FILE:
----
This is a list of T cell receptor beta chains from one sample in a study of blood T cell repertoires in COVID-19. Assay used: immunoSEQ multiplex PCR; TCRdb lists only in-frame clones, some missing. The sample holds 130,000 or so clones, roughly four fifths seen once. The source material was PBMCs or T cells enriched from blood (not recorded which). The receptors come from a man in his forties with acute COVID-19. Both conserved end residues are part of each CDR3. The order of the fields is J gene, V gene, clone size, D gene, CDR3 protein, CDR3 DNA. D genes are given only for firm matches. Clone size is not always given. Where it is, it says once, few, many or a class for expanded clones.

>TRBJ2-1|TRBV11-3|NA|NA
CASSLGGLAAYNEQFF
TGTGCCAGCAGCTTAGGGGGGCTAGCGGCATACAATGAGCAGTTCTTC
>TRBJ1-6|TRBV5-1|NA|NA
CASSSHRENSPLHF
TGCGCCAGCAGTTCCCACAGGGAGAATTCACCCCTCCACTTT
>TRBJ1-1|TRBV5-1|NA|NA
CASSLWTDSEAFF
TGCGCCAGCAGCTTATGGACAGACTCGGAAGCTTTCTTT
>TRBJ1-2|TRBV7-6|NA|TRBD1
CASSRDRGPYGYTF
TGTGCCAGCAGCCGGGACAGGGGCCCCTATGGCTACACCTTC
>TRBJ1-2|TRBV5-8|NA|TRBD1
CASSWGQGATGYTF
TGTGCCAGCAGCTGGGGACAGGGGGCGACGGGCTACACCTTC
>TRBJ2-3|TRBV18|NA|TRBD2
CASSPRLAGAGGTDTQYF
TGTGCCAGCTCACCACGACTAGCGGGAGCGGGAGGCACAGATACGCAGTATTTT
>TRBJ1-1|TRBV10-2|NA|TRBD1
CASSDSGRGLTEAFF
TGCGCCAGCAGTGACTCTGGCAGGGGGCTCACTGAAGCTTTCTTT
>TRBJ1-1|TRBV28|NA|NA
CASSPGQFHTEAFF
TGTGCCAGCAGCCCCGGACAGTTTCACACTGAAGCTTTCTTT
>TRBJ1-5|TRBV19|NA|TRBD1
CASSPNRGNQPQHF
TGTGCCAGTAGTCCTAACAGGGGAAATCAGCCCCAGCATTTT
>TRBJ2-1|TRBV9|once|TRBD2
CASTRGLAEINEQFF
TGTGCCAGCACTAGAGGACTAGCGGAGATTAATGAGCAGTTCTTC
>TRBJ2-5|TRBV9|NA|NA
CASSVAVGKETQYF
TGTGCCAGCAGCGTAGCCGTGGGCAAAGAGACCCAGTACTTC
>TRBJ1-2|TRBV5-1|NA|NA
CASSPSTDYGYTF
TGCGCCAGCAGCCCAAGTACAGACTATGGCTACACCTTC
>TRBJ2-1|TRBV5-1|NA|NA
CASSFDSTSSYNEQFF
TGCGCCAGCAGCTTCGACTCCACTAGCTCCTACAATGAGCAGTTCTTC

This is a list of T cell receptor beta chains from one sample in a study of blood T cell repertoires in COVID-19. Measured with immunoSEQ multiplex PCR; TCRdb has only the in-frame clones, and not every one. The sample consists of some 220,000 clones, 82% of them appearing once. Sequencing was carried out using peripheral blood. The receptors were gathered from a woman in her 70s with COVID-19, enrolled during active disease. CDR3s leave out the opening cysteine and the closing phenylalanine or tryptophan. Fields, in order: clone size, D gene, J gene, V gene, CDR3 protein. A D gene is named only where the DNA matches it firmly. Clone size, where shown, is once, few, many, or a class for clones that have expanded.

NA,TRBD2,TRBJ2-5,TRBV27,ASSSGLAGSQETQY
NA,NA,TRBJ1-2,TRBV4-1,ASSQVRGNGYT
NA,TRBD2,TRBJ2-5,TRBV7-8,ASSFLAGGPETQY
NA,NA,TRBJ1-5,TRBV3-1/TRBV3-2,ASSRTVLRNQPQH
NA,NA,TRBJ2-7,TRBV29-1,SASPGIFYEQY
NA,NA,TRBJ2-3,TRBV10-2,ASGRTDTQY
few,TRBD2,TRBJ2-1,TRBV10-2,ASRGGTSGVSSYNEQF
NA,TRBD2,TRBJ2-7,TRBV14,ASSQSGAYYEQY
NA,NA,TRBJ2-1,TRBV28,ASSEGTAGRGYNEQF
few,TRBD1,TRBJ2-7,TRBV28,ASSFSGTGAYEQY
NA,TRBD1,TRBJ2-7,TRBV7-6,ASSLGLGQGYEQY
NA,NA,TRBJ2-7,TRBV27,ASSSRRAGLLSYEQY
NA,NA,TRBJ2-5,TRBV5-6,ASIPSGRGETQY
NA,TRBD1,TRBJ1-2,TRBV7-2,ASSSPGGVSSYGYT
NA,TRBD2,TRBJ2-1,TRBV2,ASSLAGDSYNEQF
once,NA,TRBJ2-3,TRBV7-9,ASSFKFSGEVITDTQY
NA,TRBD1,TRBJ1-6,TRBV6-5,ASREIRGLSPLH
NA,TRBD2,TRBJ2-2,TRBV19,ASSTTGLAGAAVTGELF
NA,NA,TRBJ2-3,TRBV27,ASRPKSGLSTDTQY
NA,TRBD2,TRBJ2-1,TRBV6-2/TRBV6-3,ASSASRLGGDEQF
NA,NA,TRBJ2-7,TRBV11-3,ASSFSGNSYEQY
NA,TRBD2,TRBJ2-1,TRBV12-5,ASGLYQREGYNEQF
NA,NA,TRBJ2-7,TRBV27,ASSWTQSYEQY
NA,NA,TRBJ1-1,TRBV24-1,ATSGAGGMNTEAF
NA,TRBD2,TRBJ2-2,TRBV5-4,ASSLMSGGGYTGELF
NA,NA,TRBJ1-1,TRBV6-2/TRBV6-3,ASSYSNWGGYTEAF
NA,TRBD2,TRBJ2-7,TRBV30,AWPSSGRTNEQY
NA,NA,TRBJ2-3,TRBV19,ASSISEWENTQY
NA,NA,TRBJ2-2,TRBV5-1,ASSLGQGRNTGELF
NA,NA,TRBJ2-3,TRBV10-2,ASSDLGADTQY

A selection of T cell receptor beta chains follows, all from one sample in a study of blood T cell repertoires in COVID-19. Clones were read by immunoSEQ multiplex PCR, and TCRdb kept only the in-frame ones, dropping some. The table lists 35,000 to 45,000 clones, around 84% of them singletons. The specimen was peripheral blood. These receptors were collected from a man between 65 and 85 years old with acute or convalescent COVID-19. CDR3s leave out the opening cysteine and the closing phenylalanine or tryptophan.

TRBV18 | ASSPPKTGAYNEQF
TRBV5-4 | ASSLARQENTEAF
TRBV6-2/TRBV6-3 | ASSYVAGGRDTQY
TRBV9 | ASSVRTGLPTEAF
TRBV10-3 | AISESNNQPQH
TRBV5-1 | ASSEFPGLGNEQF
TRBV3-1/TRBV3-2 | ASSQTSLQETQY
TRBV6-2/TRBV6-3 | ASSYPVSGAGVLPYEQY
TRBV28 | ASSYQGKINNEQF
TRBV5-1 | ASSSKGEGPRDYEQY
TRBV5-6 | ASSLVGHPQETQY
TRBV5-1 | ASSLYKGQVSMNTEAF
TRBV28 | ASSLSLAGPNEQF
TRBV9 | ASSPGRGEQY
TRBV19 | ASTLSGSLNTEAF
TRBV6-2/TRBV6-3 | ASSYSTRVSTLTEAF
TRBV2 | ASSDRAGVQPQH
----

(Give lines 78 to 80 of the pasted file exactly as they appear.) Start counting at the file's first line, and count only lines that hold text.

TRBV5-1 | ASSEFPGLGNEQF
TRBV3-1/TRBV3-2 | ASSQTSLQETQY
TRBV6-2/TRBV6-3 | ASSYPVSGAGVLPYEQY